Retirement is often an expensive proposition. Not only will you be losing your steady paycheck, but, particularly if you retire young, your living expenses might actually go up. You’ll now have an opportunity to do all that traveling and eating out you never had time for when you were working; you’ll be able to pursue expensive hobbies and indulge in costly leisure pursuits. One way to make your retirement nest egg last a bit longer is to move to a cheaper location, where at least your ordinary living expenses won’t prevent you from enjoying your retirement.
Northwestern Arkansas has often been mentioned as a prime retirement location; the region, which includes the cities of Fayetteville, Rogers, and Springdale, is in the center of the Ozark Mountains, offering a variety of outdoor activities in all seasons.
The University of Arkansas is located in Fayetteville; this major university has all the amenities and activities of a large campus, and offers continuing education. Although state and sales taxes are not the cheapest in the United States, median home prices in Rogers are about $125,000, well below the national average; the cost-of-living index and health care costs are also well below national averages. This area offers the best combination of stimulating environment and low cost.
Another college community, Gainesville, Florida, is home to the University of Florida. Gainesville, located in the north center of the state, differs from the coastal areas in that it feels more like a traditional southern community than other Florida cities; there are pine forests rather than palm trees, and beautiful, historic homes rather than beach condos. Gainesville has not been overbuilt and maintains much of its traditional charm despite the presence of a major university. Median home prices are around $140,000; median rents for a two-bedroom condo, $875. Florida does not impose a state income tax, though sales taxes are 6.3 percent.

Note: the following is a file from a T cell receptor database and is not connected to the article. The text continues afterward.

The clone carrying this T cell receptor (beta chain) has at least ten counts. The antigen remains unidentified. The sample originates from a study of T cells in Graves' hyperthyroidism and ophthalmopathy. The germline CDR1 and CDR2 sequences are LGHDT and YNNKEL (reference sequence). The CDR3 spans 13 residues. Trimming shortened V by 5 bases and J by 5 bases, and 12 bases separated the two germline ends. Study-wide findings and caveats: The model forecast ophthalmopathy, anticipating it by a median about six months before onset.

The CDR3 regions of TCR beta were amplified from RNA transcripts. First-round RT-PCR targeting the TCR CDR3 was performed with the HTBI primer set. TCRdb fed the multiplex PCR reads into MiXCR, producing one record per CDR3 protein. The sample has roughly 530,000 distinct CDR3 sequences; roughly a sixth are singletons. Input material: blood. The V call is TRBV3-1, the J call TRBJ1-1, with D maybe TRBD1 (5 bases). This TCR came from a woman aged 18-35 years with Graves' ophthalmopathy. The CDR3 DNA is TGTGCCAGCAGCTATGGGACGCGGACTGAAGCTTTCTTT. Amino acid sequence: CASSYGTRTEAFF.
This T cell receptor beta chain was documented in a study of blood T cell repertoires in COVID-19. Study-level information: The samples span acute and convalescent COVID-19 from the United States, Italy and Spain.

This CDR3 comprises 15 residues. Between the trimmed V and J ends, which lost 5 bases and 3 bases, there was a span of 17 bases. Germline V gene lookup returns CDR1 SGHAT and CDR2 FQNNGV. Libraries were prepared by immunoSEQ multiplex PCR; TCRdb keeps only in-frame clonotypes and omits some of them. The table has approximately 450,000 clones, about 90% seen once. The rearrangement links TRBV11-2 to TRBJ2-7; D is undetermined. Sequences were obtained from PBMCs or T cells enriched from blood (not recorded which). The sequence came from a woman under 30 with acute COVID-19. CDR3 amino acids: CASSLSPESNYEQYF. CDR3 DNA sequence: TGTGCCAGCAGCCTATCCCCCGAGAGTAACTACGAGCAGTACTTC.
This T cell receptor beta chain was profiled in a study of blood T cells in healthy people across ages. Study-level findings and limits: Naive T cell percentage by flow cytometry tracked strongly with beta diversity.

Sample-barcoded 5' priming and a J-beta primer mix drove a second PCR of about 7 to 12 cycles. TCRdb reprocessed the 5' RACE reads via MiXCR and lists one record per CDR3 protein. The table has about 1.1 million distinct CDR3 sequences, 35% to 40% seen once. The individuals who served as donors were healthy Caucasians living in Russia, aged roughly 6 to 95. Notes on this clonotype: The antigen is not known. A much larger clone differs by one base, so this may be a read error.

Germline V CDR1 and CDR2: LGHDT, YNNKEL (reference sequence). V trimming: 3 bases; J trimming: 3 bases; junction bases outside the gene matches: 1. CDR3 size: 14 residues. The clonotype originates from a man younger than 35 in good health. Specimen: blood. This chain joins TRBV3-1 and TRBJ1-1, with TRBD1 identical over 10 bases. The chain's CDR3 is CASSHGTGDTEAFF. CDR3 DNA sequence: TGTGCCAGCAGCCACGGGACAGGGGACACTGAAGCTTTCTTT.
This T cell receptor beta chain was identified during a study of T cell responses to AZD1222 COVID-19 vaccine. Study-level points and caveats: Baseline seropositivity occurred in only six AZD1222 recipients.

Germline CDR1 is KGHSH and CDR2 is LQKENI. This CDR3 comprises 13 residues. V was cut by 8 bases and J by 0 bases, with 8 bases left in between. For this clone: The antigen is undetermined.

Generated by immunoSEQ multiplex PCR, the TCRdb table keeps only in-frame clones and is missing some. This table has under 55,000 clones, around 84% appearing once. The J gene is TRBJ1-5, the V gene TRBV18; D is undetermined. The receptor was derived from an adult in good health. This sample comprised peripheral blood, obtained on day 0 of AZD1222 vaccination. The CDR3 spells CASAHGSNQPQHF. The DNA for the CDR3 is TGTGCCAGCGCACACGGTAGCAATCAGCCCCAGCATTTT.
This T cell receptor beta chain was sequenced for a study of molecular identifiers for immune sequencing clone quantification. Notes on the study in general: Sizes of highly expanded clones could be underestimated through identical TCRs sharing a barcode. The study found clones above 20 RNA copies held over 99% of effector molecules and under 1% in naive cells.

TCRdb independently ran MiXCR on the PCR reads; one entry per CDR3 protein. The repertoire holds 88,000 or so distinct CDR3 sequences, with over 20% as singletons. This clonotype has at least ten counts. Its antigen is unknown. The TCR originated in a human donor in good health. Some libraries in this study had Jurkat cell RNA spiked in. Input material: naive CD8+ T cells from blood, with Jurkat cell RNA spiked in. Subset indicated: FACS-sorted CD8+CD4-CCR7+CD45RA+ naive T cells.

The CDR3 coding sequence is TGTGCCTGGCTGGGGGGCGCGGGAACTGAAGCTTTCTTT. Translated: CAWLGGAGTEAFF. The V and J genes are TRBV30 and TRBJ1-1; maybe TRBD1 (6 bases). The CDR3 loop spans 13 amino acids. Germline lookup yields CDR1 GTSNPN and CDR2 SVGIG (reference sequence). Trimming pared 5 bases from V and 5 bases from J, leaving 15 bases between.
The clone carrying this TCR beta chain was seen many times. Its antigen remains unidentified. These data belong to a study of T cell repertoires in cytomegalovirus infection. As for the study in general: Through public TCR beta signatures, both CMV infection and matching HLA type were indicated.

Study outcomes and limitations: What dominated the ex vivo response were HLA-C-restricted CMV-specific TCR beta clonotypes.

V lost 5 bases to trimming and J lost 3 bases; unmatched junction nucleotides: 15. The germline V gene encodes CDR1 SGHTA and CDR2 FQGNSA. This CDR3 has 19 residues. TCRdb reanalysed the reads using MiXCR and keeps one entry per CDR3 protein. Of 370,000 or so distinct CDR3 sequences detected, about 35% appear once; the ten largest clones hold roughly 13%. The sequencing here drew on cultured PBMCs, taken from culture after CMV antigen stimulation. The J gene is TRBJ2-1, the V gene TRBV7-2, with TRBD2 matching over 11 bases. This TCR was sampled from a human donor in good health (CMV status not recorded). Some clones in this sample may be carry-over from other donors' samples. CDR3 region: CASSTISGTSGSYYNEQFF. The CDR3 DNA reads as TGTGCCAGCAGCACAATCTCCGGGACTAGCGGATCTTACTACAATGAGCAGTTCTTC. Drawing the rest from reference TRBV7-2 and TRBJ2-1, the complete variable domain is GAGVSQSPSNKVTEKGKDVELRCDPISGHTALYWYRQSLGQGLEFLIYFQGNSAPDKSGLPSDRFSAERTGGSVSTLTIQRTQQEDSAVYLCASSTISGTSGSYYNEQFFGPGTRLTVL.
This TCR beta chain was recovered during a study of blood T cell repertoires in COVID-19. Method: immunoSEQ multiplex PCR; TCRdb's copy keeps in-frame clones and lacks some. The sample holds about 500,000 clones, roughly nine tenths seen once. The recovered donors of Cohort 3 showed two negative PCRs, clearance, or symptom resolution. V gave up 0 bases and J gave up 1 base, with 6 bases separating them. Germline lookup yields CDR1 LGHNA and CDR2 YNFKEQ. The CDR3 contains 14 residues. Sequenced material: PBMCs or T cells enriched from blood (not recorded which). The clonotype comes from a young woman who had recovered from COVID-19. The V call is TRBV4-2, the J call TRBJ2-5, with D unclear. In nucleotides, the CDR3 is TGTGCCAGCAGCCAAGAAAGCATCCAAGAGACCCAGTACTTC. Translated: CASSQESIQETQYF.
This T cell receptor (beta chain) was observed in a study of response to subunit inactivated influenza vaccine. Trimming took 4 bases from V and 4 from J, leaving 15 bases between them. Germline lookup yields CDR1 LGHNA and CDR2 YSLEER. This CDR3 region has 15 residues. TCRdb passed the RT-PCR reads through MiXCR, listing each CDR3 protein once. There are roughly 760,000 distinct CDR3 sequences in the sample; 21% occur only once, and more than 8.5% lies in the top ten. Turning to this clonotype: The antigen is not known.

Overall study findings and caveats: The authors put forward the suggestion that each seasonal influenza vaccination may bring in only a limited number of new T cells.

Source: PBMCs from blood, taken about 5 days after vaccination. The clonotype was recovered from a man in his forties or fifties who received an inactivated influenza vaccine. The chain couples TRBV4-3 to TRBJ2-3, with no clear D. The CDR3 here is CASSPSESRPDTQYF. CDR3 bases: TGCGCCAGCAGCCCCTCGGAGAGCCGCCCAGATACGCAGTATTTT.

Mt. Vernon, Washington
At the other end of the country, Mt. Vernon, Washington, is about halfway between Seattle and Vancouver (British Columbia), on Skagit Bay north of Puget Sound. Mt. Vernon is the gateway to the San Juan Islands, a beautiful marine environment that offers boating and other outdoor activities. Although a bit more expensive (median home prices, $188,000; sales tax 8 percent; no state income tax), Mt. Vernon is only an hour from either Seattle or Vancouver, both vibrant metropolitan areas that are far more expensive to live in. Skagit County, surrounding Mt. Vernon, is a bucolic farming area, and although this part of the United States is notorious for chronically overcast skies, Mt. Vernon gets less rainfall than Seattle.
Few people would think of retiring in Omaha, but it’s one of the cheapest larger cities (population 410,000) in the United States; the median home price is only $113,000. Although not as dynamic as New York or Los Angeles, Omaha is home to two major universities (the University of Nebraska at Omaha, and Creighton University), and is the home of movie director Alexander Payne, whose credits include Election, Citizen Ruth, and About Schmidt. Parts of those films were shot in Omaha and the surrounding suburbs. Omaha is also home to the legendary investor Warren Buffet; if you had invested $10,000 in his company, Berkshire Hathaway, thirty years ago, you could retire in style anywhere in the world.
Salvation Mountain Slab City
If you suffer from chronic wanderlust, you might consider retiring in an RV. You can summer in the Catskills and spend winters on the Gulf coast; you can change your venues every year. People who live in RVs do tend to slow down after a while, settling in certain parts of the country that they enjoy most; and longer-term stays at RV parks are less costly, on a daily basis, than short-term stays. If you join an RV club such as Passport America or Escapees RV Club,